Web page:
Planning Research

This summer I have two undergraduate students doing research projects with me funded under Maynooth University’s Summer Programme for Undergraduate Research (SPUR). They’re actually making Monte Carlo simulations of galaxy clustering and using them to test various statistical analysis tools. The Department of Theoretical Physics actually has five students on three different projects, which is quite a lot for a small Department. The University as a whole has 57 SPUR students so we have almost ten percent of the total!

The SPUR students are paid for the projects, which last for (usually) six weeks but can be extended. I wish we could offer these projects to every student who wanted one, actually, but we just can’t afford to do that. I don’t agree with unpaid internships as these can only be taken up by students who have access to enough income to cover living expenses over the summer, so are discriminatory. We select students based on an application and their academic performance.

Anyway, at the start of the SPUR programme students attend a briefing session (which was last Wednesday) and they have to do various tasks along the way and, at the end, construct a poster. At the beginning they have to complete an agreement and “work plan”.

I was very amused to see the following template for a research plan in the pack given to students:

I’m at a loss to understand how any of this relates to how research is actually done in theoretical physics. The many amused reactions from colleagues when I posted this on Twitter yesterday suggest I’m not the only one. As a matter of fact, I don’t understand what many of the buzzphrases even mean. What for example are “As-is process flows”?

Obviously this template is intended for students doing business management courses in which they presumably learn to speak this language. Fortunately this is Template 3 and Template 1 just consists of a list of tasks to be done with key “deliverables” of the sort you need to complete when applying for a research grant, so my students used that.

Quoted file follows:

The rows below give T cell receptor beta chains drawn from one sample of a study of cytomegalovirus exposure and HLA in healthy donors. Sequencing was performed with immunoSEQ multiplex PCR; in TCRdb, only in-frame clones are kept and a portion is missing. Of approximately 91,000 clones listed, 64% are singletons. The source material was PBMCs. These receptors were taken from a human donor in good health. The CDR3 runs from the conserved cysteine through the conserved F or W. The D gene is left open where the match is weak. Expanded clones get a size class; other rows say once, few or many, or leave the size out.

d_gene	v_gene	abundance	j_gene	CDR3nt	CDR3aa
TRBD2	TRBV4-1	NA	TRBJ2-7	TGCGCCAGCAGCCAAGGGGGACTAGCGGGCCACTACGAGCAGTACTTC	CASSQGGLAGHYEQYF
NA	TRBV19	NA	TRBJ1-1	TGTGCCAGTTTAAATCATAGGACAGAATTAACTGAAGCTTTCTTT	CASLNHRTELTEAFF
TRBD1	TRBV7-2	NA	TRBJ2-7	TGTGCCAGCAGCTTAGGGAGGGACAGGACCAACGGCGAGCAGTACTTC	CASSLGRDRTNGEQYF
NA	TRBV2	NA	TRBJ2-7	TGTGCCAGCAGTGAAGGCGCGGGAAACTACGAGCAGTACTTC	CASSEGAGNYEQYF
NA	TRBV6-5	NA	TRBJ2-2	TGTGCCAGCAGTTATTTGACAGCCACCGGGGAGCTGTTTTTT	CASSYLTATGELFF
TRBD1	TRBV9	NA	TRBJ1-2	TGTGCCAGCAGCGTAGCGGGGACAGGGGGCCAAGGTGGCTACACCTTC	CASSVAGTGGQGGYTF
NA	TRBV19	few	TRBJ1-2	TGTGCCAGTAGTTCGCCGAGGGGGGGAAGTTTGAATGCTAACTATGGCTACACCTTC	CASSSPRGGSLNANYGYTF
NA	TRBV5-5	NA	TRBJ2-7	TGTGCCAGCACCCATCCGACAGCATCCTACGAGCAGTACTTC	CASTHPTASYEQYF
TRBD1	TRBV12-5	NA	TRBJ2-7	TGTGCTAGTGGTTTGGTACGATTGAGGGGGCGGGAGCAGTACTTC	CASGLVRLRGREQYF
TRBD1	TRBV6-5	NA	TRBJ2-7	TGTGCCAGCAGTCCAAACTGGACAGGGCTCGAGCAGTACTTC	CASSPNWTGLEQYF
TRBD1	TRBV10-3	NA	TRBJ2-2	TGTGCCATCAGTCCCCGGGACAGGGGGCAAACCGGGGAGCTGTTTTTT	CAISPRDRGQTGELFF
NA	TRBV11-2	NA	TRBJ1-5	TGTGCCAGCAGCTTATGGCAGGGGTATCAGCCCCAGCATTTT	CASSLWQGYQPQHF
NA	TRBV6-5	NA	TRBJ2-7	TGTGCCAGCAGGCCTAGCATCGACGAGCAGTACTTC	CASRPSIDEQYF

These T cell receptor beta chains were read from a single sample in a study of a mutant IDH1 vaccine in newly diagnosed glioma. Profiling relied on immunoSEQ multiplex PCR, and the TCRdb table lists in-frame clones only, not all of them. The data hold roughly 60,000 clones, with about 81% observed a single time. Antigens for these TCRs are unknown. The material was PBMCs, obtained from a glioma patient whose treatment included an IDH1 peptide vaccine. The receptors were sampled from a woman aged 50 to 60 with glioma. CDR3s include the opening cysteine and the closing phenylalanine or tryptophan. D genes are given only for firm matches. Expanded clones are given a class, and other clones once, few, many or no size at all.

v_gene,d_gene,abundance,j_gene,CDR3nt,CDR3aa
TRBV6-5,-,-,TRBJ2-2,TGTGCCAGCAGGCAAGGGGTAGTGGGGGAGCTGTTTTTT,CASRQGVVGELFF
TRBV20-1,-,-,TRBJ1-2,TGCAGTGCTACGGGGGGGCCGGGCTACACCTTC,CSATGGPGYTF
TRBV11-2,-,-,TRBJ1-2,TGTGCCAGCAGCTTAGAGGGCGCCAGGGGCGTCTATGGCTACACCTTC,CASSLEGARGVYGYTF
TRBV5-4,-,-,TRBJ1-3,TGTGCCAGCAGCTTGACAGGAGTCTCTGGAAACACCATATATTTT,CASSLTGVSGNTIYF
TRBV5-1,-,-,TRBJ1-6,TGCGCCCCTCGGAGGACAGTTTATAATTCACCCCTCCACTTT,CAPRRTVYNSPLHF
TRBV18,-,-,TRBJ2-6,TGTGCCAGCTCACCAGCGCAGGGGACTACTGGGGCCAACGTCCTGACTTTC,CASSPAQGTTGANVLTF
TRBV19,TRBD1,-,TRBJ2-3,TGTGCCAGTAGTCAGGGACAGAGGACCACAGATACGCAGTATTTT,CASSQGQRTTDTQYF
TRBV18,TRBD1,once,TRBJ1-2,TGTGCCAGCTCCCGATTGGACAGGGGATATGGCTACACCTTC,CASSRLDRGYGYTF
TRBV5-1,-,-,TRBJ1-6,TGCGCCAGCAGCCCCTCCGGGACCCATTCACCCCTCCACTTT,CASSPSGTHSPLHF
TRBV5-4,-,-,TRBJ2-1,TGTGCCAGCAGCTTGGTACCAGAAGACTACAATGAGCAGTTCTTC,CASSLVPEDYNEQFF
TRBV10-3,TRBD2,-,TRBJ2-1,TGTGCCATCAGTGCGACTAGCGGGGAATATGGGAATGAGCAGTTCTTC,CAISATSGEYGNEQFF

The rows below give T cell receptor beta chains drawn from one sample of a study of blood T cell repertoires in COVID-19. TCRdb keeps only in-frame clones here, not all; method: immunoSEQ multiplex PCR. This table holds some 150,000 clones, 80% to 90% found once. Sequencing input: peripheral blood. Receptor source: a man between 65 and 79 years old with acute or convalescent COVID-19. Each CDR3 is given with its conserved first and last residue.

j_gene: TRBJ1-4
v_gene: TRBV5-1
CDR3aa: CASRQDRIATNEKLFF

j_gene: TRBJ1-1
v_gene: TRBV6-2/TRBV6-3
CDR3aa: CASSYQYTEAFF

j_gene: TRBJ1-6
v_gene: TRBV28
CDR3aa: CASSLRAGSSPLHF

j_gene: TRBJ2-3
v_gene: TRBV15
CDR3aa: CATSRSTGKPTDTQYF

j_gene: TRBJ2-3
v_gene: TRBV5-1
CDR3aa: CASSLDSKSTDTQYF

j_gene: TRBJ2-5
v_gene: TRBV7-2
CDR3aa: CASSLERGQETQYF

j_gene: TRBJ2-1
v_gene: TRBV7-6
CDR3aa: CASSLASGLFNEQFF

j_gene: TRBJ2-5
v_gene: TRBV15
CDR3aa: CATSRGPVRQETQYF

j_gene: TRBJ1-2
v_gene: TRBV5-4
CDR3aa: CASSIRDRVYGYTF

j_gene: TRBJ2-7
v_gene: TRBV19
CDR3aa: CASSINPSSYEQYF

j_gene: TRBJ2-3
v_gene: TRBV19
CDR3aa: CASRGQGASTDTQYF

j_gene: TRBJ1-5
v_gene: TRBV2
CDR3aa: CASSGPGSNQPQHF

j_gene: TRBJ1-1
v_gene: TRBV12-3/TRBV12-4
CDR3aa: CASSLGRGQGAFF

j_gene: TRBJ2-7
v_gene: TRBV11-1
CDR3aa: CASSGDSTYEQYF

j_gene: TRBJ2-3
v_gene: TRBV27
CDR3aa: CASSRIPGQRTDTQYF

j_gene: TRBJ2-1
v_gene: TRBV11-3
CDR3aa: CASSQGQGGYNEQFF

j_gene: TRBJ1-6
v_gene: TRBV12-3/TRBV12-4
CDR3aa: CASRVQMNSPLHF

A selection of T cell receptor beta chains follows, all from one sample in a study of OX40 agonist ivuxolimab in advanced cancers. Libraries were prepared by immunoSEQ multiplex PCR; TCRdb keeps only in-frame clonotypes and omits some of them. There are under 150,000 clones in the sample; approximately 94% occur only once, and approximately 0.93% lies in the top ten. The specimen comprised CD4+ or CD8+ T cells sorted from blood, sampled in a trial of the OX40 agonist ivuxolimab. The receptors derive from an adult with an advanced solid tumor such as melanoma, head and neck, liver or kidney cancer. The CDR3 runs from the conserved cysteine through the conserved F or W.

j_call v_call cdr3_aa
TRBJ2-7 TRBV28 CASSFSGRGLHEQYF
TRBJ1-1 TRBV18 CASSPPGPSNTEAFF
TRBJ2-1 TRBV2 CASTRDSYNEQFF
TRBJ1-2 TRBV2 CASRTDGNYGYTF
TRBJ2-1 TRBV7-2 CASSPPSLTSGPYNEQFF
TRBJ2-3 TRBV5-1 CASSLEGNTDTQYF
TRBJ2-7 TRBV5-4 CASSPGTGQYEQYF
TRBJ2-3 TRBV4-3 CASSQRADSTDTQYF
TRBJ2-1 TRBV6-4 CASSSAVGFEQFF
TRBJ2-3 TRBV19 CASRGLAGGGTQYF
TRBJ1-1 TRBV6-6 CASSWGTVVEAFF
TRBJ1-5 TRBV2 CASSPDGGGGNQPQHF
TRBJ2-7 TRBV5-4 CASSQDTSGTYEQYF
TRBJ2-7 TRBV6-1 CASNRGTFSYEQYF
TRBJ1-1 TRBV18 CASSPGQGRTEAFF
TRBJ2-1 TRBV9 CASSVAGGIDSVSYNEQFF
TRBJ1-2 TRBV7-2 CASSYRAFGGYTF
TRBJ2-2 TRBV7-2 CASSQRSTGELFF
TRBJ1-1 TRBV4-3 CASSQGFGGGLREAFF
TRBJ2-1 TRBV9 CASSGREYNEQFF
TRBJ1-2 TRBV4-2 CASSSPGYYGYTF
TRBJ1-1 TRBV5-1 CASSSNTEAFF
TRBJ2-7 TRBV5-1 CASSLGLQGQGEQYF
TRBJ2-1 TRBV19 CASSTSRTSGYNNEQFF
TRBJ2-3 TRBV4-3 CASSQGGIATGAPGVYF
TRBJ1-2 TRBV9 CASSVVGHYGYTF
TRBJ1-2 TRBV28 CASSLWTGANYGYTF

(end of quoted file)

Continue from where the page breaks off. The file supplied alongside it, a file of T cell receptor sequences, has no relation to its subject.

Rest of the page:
I find it uncomfortable making detailed plans because to me the whole point of doing research is that you find things out that you didn’t expect and alter your strategy accordingly. If everything were predictable it would be a very dull project. Indeed I would say that if the outcomes were entirely predictable it wouldn’t even deserve the name “research”. Much theoretical research is accordingly rather open-ended, unlike say engineering or product design. On the other hand “give me the money and I hope to discover something interesting” is unlikely to go down well with funding panels. So you have to find a middle ground between convincing the panel that you know what you’re doing and allowing yourself space to adapt in the light of new developments. I think grant bodies in science largely understand that. Or at least I hope they do.

I had better end there as it is time for me to GO-LIVE (sic).

One Response to “Planning Research”

  1. perhaps the whole thing should just be replaced by ‘what-if?’

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